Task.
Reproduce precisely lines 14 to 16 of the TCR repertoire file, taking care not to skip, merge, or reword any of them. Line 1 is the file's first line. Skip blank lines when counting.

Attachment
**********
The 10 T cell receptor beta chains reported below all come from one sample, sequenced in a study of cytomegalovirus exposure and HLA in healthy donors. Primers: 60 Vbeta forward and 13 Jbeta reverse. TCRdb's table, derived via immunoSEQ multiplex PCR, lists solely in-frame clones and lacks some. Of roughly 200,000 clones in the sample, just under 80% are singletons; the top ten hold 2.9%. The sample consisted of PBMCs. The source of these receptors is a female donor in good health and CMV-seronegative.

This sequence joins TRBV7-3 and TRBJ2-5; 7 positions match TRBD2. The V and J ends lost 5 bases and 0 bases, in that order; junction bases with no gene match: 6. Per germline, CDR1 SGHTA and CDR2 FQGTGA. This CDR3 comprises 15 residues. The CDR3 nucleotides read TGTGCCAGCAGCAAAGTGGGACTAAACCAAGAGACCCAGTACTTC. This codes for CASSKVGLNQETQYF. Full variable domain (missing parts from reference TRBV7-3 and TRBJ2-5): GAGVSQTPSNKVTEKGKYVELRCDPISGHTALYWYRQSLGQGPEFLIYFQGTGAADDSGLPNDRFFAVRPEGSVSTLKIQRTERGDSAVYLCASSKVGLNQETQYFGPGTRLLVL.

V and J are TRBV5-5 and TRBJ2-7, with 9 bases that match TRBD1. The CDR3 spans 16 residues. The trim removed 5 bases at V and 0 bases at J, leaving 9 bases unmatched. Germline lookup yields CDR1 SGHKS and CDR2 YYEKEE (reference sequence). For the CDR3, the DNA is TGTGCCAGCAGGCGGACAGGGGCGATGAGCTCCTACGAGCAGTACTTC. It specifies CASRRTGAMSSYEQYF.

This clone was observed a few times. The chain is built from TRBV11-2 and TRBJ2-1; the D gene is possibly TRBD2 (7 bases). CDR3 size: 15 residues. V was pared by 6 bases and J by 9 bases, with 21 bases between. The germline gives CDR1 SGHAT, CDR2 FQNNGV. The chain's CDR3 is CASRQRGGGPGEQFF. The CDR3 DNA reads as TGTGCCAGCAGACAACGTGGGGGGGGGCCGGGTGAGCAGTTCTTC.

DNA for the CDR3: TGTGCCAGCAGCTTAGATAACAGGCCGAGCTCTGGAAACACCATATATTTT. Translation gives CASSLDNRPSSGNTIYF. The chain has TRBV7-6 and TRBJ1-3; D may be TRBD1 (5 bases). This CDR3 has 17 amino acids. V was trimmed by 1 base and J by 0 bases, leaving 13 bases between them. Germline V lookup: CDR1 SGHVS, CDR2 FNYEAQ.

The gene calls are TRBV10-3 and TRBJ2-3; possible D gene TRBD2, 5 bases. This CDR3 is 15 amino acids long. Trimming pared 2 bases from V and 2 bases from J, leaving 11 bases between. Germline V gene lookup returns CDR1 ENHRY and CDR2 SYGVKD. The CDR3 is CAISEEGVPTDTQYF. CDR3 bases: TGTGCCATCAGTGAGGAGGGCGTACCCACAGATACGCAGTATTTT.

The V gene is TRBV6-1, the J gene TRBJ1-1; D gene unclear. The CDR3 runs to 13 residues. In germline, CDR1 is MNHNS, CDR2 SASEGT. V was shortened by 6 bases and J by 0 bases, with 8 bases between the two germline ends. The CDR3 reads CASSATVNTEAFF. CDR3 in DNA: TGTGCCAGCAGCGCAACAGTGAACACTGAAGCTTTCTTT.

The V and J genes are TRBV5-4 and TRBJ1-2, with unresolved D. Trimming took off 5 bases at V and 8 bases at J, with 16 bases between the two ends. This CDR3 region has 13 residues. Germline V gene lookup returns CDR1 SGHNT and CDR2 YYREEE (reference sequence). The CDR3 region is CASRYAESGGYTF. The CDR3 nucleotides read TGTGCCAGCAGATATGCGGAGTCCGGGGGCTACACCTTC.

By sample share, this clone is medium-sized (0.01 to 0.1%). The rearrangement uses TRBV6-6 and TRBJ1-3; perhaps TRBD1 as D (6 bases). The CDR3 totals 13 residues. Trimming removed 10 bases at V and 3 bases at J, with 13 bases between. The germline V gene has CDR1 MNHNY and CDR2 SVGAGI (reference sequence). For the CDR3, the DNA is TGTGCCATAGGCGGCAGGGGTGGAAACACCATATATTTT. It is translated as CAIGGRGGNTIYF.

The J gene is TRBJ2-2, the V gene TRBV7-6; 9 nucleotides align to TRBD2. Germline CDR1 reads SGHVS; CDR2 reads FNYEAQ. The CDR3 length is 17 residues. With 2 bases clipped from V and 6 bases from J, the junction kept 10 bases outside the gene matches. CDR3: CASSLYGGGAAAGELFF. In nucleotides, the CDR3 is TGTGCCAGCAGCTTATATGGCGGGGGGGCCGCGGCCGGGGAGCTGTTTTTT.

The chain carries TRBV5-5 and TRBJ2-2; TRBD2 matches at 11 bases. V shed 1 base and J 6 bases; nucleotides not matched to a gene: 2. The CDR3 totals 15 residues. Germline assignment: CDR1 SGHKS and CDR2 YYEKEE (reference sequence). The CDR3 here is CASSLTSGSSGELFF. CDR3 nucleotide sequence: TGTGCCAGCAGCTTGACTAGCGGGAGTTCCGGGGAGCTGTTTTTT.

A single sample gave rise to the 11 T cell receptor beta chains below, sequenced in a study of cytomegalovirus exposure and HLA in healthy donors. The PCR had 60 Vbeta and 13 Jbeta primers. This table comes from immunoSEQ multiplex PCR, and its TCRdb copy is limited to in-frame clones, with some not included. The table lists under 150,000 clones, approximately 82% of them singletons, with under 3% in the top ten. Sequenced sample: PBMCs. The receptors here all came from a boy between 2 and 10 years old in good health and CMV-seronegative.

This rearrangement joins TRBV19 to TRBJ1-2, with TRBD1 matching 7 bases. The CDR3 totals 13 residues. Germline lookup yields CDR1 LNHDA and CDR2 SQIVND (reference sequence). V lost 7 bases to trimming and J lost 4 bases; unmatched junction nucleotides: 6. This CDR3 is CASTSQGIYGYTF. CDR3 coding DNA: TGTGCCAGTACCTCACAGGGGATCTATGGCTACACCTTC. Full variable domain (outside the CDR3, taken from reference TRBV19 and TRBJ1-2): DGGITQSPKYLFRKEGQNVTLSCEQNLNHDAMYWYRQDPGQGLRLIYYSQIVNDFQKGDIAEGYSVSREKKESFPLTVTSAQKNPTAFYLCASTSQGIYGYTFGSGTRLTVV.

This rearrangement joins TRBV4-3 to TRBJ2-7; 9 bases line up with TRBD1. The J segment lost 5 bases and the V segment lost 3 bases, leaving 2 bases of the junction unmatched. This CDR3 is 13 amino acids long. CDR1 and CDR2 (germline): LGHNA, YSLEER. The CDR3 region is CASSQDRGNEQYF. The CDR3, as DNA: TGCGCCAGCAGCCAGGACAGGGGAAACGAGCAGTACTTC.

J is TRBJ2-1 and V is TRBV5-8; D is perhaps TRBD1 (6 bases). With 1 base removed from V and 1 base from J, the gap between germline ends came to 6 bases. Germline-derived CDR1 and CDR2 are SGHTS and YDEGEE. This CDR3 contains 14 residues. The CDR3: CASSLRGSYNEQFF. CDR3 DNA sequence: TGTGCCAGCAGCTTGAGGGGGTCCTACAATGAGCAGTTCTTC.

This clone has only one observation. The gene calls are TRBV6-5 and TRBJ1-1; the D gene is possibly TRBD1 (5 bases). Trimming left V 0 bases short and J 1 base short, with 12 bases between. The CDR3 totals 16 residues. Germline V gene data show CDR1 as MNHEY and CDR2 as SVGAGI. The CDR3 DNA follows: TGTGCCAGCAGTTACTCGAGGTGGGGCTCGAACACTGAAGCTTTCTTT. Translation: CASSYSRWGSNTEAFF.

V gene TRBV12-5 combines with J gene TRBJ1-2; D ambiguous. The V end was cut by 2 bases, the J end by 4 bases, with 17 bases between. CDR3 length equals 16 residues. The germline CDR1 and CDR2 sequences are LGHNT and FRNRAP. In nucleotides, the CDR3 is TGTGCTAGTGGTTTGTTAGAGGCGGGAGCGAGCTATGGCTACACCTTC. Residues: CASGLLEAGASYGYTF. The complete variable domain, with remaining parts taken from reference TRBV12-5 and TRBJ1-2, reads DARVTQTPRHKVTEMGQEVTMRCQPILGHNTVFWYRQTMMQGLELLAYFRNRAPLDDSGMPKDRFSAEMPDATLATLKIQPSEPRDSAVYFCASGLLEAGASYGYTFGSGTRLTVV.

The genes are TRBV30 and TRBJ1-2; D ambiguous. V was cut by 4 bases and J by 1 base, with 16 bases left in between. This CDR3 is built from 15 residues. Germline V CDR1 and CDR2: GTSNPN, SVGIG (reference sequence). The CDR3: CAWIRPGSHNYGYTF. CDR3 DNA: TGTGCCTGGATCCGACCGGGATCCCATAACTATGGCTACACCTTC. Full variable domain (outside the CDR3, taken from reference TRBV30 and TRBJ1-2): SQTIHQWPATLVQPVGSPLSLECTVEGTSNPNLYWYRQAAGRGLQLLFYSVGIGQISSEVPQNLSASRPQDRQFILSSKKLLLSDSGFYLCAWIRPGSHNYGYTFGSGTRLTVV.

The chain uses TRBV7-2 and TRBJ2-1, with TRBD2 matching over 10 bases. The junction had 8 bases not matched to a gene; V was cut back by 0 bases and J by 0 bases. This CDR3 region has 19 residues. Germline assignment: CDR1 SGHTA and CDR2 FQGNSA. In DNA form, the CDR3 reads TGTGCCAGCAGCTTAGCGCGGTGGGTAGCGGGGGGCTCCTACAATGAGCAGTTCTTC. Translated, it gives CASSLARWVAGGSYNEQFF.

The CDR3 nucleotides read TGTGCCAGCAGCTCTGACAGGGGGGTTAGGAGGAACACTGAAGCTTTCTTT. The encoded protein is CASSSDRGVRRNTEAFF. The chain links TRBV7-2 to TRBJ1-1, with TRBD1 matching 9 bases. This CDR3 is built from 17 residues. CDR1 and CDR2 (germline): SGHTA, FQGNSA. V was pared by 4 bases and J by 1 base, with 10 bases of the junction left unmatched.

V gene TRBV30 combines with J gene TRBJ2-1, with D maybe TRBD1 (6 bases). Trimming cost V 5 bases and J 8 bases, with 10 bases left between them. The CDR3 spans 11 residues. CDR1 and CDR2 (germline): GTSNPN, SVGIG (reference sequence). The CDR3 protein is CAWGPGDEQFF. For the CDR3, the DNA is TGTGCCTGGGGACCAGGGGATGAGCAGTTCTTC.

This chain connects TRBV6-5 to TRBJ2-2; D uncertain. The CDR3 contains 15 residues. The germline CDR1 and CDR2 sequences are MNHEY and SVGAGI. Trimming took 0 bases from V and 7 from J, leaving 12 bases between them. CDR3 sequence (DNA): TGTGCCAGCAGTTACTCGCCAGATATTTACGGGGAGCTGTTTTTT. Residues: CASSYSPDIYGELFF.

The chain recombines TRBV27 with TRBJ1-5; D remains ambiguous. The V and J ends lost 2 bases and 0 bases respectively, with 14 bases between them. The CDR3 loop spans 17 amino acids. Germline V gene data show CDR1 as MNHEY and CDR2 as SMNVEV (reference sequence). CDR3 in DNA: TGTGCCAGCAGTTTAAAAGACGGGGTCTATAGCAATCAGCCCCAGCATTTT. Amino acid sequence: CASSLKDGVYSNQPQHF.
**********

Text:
This rearrangement joins TRBV4-3 to TRBJ2-7; 9 bases line up with TRBD1. The J segment lost 5 bases and the V segment lost 3 bases, leaving 2 bases of the junction unmatched. This CDR3 is 13 amino acids long. CDR1 and CDR2 (germline): LGHNA, YSLEER. The CDR3 region is CASSQDRGNEQYF. The CDR3, as DNA: TGCGCCAGCAGCCAGGACAGGGGAAACGAGCAGTACTTC.

J is TRBJ2-1 and V is TRBV5-8; D is perhaps TRBD1 (6 bases). With 1 base removed from V and 1 base from J, the gap between germline ends came to 6 bases. Germline-derived CDR1 and CDR2 are SGHTS and YDEGEE. This CDR3 contains 14 residues. The CDR3: CASSLRGSYNEQFF. CDR3 DNA sequence: TGTGCCAGCAGCTTGAGGGGGTCCTACAATGAGCAGTTCTTC.

This clone has only one observation. The gene calls are TRBV6-5 and TRBJ1-1; the D gene is possibly TRBD1 (5 bases). Trimming left V 0 bases short and J 1 base short, with 12 bases between. The CDR3 totals 16 residues. Germline V gene data show CDR1 as MNHEY and CDR2 as SVGAGI. The CDR3 DNA follows: TGTGCCAGCAGTTACTCGAGGTGGGGCTCGAACACTGAAGCTTTCTTT. Translation: CASSYSRWGSNTEAFF.